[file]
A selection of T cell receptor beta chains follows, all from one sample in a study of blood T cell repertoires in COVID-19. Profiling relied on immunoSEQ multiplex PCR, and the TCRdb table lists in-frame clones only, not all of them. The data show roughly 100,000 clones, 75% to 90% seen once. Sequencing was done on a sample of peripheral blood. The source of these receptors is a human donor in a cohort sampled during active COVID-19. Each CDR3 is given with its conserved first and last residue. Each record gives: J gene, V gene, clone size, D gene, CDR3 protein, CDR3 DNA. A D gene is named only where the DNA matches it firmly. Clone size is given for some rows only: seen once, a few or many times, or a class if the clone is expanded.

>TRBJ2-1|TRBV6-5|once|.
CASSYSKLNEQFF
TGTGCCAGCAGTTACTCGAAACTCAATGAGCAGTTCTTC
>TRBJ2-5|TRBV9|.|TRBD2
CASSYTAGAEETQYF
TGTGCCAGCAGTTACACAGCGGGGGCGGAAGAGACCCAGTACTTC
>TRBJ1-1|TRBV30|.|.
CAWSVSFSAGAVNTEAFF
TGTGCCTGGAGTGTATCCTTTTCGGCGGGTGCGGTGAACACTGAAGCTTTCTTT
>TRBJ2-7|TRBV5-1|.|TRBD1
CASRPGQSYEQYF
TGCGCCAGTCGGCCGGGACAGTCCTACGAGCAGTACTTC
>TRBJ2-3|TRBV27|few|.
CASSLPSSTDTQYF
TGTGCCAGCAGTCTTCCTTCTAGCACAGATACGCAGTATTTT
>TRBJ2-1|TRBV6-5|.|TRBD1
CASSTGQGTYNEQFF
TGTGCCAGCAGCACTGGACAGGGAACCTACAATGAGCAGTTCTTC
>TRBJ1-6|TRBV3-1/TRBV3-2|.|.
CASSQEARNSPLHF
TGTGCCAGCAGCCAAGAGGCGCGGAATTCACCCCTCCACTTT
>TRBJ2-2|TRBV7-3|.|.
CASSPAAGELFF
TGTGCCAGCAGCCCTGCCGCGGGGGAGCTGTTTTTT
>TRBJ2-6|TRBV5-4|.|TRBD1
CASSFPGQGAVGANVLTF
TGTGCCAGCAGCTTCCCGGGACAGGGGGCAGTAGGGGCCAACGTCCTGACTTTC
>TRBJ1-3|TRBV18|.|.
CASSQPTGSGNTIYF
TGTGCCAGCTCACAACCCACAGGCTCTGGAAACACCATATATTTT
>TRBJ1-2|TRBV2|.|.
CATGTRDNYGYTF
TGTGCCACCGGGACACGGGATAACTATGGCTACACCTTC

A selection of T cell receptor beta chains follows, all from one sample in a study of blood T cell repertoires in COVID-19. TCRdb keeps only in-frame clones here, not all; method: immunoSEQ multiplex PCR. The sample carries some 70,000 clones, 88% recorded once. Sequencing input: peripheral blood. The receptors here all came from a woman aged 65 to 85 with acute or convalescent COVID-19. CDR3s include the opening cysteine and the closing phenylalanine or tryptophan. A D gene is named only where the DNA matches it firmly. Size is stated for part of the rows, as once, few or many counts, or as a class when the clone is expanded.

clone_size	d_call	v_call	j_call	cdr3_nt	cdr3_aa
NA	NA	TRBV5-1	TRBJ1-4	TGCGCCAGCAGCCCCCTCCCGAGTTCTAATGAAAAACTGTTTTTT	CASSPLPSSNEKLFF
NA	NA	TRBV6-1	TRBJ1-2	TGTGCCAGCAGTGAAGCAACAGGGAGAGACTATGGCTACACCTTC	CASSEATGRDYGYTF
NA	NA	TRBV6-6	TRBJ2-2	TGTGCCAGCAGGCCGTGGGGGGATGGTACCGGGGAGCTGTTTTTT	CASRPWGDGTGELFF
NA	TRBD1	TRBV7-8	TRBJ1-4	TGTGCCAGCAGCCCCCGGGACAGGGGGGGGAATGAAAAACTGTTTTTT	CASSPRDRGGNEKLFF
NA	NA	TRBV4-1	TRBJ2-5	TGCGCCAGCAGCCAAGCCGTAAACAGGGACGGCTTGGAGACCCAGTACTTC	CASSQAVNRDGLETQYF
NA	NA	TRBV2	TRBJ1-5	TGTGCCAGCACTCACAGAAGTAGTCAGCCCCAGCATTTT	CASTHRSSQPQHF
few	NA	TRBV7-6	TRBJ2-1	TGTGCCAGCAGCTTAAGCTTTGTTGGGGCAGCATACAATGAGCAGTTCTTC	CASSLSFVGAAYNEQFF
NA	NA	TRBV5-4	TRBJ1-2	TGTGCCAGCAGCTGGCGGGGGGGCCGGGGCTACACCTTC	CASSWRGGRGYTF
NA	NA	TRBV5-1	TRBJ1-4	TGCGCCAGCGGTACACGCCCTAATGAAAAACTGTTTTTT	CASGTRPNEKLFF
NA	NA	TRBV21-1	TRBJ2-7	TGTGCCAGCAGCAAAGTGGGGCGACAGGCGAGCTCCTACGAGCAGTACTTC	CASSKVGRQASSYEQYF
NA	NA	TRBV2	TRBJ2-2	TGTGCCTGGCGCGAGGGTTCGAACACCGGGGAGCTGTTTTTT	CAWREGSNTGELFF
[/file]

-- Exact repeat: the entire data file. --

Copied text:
A selection of T cell receptor beta chains follows, all from one sample in a study of blood T cell repertoires in COVID-19. Profiling relied on immunoSEQ multiplex PCR, and the TCRdb table lists in-frame clones only, not all of them. The data show roughly 100,000 clones, 75% to 90% seen once. Sequencing was done on a sample of peripheral blood. The source of these receptors is a human donor in a cohort sampled during active COVID-19. Each CDR3 is given with its conserved first and last residue. Each record gives: J gene, V gene, clone size, D gene, CDR3 protein, CDR3 DNA. A D gene is named only where the DNA matches it firmly. Clone size is given for some rows only: seen once, a few or many times, or a class if the clone is expanded.

>TRBJ2-1|TRBV6-5|once|.
CASSYSKLNEQFF
TGTGCCAGCAGTTACTCGAAACTCAATGAGCAGTTCTTC
>TRBJ2-5|TRBV9|.|TRBD2
CASSYTAGAEETQYF
TGTGCCAGCAGTTACACAGCGGGGGCGGAAGAGACCCAGTACTTC
>TRBJ1-1|TRBV30|.|.
CAWSVSFSAGAVNTEAFF
TGTGCCTGGAGTGTATCCTTTTCGGCGGGTGCGGTGAACACTGAAGCTTTCTTT
>TRBJ2-7|TRBV5-1|.|TRBD1
CASRPGQSYEQYF
TGCGCCAGTCGGCCGGGACAGTCCTACGAGCAGTACTTC
>TRBJ2-3|TRBV27|few|.
CASSLPSSTDTQYF
TGTGCCAGCAGTCTTCCTTCTAGCACAGATACGCAGTATTTT
>TRBJ2-1|TRBV6-5|.|TRBD1
CASSTGQGTYNEQFF
TGTGCCAGCAGCACTGGACAGGGAACCTACAATGAGCAGTTCTTC
>TRBJ1-6|TRBV3-1/TRBV3-2|.|.
CASSQEARNSPLHF
TGTGCCAGCAGCCAAGAGGCGCGGAATTCACCCCTCCACTTT
>TRBJ2-2|TRBV7-3|.|.
CASSPAAGELFF
TGTGCCAGCAGCCCTGCCGCGGGGGAGCTGTTTTTT
>TRBJ2-6|TRBV5-4|.|TRBD1
CASSFPGQGAVGANVLTF
TGTGCCAGCAGCTTCCCGGGACAGGGGGCAGTAGGGGCCAACGTCCTGACTTTC
>TRBJ1-3|TRBV18|.|.
CASSQPTGSGNTIYF
TGTGCCAGCTCACAACCCACAGGCTCTGGAAACACCATATATTTT
>TRBJ1-2|TRBV2|.|.
CATGTRDNYGYTF
TGTGCCACCGGGACACGGGATAACTATGGCTACACCTTC

A selection of T cell receptor beta chains follows, all from one sample in a study of blood T cell repertoires in COVID-19. TCRdb keeps only in-frame clones here, not all; method: immunoSEQ multiplex PCR. The sample carries some 70,000 clones, 88% recorded once. Sequencing input: peripheral blood. The receptors here all came from a woman aged 65 to 85 with acute or convalescent COVID-19. CDR3s include the opening cysteine and the closing phenylalanine or tryptophan. A D gene is named only where the DNA matches it firmly. Size is stated for part of the rows, as once, few or many counts, or as a class when the clone is expanded.

clone_size	d_call	v_call	j_call	cdr3_nt	cdr3_aa
NA	NA	TRBV5-1	TRBJ1-4	TGCGCCAGCAGCCCCCTCCCGAGTTCTAATGAAAAACTGTTTTTT	CASSPLPSSNEKLFF
NA	NA	TRBV6-1	TRBJ1-2	TGTGCCAGCAGTGAAGCAACAGGGAGAGACTATGGCTACACCTTC	CASSEATGRDYGYTF
NA	NA	TRBV6-6	TRBJ2-2	TGTGCCAGCAGGCCGTGGGGGGATGGTACCGGGGAGCTGTTTTTT	CASRPWGDGTGELFF
NA	TRBD1	TRBV7-8	TRBJ1-4	TGTGCCAGCAGCCCCCGGGACAGGGGGGGGAATGAAAAACTGTTTTTT	CASSPRDRGGNEKLFF
NA	NA	TRBV4-1	TRBJ2-5	TGCGCCAGCAGCCAAGCCGTAAACAGGGACGGCTTGGAGACCCAGTACTTC	CASSQAVNRDGLETQYF
NA	NA	TRBV2	TRBJ1-5	TGTGCCAGCACTCACAGAAGTAGTCAGCCCCAGCATTTT	CASTHRSSQPQHF
few	NA	TRBV7-6	TRBJ2-1	TGTGCCAGCAGCTTAAGCTTTGTTGGGGCAGCATACAATGAGCAGTTCTTC	CASSLSFVGAAYNEQFF
NA	NA	TRBV5-4	TRBJ1-2	TGTGCCAGCAGCTGGCGGGGGGGCCGGGGCTACACCTTC	CASSWRGGRGYTF
NA	NA	TRBV5-1	TRBJ1-4	TGCGCCAGCGGTACACGCCCTAATGAAAAACTGTTTTTT	CASGTRPNEKLFF
NA	NA	TRBV21-1	TRBJ2-7	TGTGCCAGCAGCAAAGTGGGGCGACAGGCGAGCTCCTACGAGCAGTACTTC	CASSKVGRQASSYEQYF
NA	NA	TRBV2	TRBJ2-2	TGTGCCTGGCGCGAGGGTTCGAACACCGGGGAGCTGTTTTTT	CAWREGSNTGELFF